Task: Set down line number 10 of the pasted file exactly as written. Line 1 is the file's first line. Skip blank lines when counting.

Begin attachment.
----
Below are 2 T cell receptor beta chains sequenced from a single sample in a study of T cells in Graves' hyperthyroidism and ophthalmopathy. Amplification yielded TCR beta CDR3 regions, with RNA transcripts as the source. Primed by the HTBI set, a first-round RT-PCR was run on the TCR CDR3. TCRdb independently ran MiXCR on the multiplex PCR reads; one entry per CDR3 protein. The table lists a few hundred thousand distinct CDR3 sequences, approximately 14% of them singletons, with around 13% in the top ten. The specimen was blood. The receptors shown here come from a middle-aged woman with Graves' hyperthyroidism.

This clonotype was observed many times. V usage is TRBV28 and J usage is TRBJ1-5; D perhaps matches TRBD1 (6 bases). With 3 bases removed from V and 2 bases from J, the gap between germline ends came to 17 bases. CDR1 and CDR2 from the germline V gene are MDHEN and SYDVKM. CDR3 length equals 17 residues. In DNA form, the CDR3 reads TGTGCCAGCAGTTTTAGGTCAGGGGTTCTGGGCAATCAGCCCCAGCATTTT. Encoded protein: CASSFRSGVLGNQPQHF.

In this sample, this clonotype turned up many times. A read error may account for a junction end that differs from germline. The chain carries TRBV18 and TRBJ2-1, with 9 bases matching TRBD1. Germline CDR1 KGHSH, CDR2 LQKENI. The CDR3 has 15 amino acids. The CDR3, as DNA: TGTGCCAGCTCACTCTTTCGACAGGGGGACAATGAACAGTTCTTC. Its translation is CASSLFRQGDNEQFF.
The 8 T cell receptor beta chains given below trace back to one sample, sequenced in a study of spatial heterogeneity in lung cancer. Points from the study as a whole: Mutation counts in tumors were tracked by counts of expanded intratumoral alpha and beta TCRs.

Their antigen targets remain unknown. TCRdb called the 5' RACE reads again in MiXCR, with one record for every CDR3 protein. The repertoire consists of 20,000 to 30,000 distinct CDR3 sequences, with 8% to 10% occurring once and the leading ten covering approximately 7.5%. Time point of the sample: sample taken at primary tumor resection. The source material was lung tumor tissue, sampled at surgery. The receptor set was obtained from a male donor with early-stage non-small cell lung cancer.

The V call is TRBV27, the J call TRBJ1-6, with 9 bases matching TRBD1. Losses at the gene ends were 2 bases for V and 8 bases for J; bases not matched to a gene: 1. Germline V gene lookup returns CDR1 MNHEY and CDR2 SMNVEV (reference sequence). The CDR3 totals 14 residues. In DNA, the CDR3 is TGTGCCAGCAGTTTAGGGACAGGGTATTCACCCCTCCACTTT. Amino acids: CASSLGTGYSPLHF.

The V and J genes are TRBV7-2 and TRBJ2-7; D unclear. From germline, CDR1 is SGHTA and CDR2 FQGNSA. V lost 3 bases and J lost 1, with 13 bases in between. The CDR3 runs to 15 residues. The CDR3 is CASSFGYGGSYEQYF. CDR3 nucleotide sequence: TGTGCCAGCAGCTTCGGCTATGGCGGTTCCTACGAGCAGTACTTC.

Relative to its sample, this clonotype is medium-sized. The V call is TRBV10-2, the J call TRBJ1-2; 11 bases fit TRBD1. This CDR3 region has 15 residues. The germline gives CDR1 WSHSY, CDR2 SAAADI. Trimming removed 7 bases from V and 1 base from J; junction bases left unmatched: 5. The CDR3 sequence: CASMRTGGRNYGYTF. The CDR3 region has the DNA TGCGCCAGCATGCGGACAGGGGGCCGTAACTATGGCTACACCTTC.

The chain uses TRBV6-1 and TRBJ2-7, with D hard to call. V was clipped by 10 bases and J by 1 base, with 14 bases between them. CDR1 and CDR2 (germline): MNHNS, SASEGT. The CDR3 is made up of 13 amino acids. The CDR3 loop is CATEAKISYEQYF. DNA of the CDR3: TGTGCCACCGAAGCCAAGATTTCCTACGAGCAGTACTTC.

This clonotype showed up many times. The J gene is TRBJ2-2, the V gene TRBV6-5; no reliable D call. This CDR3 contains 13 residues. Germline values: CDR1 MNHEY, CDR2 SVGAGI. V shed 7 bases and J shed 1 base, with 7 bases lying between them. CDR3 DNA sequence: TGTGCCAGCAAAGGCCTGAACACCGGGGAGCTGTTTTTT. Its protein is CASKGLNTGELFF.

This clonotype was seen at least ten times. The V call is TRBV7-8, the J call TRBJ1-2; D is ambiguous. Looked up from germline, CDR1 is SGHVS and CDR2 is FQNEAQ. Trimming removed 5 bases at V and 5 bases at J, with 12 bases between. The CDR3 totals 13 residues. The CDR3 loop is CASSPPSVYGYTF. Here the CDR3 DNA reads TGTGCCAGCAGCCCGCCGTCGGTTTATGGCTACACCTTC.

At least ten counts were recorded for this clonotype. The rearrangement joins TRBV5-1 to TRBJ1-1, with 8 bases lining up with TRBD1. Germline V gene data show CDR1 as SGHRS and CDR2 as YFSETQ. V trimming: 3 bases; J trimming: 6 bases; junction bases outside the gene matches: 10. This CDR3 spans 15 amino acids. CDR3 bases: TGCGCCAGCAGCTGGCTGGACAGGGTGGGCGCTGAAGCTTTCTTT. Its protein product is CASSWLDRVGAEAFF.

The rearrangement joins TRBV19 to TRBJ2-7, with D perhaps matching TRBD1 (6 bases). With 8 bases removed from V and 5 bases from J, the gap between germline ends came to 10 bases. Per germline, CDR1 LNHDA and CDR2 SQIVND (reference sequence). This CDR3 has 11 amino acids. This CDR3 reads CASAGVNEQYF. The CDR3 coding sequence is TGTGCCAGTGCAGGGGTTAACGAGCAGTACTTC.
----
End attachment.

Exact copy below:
This clonotype showed up many times. The J gene is TRBJ2-2, the V gene TRBV6-5; no reliable D call. This CDR3 contains 13 residues. Germline values: CDR1 MNHEY, CDR2 SVGAGI. V shed 7 bases and J shed 1 base, with 7 bases lying between them. CDR3 DNA sequence: TGTGCCAGCAAAGGCCTGAACACCGGGGAGCTGTTTTTT. Its protein is CASKGLNTGELFF.